Working in Groups

I'll end up doing all the work

Fact or Fiction? Fiction

Unless you are unwilling to give up control or speak up for yourself, this shouldn't happen. Although the reality is that some people will try to get away with doing less, the chances of having a completely uncommitted group are rare. As a result, you simply have to watch for the tendency to think you "know better" than others and thus must do it all yourself and/or the attitude that your grade will suffer because everything isn't done the way you want it. To read about how not to do all the work, choose any of the items below:

Make Rules and Stick to Them

Before you even start work on a project, make rules about what will happen to those members not doing their part and outline the consequences. Here are some possible "consequences" other groups have used:

Speak Up

No one, usually, wants to anger his/her peers. When someone isn't doing their work, other group members need to tell them. Many times people who end up doing more than their share do so because they don't complain.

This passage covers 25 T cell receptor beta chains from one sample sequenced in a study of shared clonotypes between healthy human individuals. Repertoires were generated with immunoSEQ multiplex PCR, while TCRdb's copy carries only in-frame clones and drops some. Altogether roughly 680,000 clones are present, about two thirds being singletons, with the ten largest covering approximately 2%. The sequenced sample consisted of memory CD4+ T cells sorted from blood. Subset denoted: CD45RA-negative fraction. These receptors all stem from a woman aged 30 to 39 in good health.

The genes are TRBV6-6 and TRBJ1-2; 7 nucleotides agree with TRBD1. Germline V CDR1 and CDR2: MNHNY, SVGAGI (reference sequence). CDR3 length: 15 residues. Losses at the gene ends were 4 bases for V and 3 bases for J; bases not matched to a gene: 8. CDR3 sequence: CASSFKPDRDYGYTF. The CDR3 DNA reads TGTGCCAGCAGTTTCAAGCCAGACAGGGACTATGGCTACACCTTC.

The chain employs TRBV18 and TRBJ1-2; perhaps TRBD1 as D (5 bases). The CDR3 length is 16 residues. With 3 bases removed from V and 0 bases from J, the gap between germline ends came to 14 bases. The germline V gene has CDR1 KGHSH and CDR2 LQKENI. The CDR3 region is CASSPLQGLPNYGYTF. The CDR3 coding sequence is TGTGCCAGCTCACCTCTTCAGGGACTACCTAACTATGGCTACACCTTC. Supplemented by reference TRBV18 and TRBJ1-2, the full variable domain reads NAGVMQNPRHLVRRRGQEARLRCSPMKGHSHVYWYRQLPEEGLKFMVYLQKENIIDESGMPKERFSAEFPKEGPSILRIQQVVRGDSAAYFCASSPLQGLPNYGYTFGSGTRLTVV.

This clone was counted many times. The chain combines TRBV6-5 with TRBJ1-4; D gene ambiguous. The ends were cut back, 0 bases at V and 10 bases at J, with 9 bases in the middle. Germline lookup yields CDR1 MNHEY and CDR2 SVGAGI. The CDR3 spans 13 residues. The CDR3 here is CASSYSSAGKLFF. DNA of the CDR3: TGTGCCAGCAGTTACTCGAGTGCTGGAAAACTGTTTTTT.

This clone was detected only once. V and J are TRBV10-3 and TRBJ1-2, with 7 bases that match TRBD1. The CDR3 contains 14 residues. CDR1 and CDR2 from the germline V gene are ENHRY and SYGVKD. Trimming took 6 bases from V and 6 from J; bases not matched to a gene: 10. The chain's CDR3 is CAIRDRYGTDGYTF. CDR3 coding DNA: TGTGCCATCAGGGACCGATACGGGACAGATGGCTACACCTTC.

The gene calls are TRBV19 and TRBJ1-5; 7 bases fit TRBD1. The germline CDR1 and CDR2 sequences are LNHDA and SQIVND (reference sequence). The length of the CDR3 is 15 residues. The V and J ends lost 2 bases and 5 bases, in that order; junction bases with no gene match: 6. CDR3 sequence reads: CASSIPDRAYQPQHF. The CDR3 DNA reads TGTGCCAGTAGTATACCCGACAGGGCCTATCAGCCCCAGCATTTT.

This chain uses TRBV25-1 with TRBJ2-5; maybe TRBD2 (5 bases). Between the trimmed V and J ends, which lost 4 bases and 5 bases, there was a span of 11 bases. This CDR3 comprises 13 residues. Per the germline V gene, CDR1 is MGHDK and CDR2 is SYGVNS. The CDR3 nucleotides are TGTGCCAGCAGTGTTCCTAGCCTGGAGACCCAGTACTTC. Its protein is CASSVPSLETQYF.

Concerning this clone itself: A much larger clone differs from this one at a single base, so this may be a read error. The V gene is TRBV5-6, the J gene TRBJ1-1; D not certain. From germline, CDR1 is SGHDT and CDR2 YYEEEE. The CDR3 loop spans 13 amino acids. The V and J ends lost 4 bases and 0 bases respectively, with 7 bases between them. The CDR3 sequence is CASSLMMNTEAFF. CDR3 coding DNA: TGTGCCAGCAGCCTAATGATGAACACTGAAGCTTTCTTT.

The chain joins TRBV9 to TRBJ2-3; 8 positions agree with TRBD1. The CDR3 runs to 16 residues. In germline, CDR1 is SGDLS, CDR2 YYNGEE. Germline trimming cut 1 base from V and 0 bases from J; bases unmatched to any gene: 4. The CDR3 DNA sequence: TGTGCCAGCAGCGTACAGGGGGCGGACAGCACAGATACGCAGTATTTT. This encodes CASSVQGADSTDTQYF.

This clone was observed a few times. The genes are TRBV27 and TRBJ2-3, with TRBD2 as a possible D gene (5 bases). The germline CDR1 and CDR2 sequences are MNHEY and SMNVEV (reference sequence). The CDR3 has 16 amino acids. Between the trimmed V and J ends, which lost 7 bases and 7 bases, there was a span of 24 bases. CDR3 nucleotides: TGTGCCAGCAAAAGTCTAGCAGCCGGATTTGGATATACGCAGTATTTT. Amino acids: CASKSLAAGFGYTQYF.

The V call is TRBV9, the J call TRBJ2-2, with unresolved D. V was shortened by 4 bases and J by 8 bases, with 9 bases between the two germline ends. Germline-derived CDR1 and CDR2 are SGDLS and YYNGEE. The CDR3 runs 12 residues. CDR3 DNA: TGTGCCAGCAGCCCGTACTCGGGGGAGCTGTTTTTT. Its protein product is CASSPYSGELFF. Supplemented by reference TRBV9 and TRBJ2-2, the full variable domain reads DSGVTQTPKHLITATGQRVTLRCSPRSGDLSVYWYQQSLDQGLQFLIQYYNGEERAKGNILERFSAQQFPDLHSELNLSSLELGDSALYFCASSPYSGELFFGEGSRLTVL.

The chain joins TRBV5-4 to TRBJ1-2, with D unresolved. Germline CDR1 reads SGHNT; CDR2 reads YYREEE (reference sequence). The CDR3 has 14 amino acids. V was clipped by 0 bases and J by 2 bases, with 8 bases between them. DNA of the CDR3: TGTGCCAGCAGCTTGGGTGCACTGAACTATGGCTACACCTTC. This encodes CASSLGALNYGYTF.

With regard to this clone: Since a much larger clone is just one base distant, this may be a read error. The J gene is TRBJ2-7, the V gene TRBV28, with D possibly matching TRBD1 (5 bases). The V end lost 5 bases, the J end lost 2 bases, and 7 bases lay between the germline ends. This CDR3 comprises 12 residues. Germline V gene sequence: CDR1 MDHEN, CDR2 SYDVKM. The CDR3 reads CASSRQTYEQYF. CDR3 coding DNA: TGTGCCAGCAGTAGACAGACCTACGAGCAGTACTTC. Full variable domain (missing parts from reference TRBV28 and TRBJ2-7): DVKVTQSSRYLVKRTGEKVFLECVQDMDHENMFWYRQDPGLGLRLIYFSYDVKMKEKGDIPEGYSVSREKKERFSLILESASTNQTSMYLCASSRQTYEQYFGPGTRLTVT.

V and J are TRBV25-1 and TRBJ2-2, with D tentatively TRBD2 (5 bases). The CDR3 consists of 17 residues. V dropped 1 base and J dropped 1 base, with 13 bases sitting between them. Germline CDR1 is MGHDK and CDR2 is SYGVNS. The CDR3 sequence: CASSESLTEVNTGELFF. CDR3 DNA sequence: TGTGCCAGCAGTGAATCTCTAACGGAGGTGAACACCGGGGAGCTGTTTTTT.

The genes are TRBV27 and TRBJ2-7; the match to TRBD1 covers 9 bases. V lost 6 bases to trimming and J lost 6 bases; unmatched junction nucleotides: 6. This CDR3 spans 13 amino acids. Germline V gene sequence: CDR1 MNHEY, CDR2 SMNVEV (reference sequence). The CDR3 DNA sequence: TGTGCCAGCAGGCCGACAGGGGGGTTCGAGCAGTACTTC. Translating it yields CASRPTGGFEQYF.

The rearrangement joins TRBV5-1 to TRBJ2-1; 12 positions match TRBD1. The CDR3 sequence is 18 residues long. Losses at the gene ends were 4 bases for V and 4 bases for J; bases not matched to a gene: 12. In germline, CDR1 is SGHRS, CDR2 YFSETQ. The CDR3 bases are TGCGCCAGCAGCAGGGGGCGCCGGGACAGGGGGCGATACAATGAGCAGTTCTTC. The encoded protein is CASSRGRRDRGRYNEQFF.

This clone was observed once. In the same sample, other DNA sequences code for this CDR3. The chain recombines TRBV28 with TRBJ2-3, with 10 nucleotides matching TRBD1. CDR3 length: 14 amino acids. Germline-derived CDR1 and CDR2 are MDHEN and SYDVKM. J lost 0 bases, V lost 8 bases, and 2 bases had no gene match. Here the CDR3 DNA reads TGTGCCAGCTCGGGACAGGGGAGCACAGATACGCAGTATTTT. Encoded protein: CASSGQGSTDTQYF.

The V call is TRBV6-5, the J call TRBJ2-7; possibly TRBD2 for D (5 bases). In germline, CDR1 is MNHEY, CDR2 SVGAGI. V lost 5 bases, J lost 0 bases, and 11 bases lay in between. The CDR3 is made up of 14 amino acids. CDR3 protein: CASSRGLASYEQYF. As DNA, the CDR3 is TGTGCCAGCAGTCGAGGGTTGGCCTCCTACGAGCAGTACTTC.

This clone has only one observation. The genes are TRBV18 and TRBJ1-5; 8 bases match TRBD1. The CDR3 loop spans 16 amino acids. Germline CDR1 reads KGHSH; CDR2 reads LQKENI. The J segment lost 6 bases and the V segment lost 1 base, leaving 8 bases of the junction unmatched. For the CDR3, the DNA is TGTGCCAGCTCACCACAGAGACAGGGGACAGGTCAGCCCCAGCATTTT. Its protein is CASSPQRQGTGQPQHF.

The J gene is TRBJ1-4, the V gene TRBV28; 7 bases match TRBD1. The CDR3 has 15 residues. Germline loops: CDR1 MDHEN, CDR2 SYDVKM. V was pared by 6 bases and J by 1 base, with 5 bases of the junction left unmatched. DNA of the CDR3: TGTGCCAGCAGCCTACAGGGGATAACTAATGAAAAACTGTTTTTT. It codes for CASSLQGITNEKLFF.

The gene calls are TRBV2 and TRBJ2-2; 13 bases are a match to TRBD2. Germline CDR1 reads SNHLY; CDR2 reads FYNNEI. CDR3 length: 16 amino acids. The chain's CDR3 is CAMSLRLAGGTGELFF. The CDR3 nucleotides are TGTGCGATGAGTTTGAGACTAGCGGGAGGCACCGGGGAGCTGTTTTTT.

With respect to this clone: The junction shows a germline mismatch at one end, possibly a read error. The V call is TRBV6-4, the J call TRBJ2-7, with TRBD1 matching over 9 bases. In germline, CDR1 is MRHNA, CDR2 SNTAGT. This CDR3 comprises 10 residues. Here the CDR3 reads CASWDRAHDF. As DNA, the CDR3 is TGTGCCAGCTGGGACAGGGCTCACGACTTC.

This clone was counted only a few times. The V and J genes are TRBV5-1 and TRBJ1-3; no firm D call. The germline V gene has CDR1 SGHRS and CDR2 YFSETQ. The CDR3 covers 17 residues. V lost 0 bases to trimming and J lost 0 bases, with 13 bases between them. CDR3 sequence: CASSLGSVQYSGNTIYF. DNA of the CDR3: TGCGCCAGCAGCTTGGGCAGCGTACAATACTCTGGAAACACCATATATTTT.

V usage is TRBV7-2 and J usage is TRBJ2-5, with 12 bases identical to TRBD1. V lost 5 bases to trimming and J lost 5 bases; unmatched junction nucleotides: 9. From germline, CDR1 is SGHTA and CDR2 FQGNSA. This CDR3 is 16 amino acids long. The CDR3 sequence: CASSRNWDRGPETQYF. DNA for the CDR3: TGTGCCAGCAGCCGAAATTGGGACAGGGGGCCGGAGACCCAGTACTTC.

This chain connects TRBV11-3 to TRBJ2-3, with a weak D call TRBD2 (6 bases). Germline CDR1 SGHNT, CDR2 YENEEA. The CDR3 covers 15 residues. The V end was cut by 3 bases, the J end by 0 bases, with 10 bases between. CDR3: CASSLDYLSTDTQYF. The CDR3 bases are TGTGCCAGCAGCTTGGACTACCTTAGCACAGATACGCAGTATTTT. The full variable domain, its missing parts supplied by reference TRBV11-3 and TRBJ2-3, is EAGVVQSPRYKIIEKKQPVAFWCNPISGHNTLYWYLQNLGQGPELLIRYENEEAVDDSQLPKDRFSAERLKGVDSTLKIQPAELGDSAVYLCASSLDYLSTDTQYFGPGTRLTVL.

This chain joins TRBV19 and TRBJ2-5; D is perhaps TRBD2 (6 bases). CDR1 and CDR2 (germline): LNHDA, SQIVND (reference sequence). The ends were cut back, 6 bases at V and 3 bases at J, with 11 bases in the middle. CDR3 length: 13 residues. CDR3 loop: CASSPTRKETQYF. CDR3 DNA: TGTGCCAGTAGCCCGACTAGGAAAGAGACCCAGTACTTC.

Divide the Writing Tasks

While everyone is not necessarily a great writer in all aspects, they usually know what they do well. Someone may be great at organizing but not be a good proofreader. Someone else might be great a vivid language, but lose their focus. Have group members write what they're best at and/or ask them to read the first draft for specific things they know well. Even if you're good at all aspects, this doesn't mean you can't draw on the others' strengths.

Be Critical

One of the advantages of group work is you learn to read your own and others' writing more critically. Since this is your work too, don't be afraid to suggest and make changes on parts of the paper, even if you didn't write them in the drafting process. Every section, including yours, belongs to everyone in the group. Thus, one way to get a better product without doing all the work yourself is to be a good reader.

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Introduction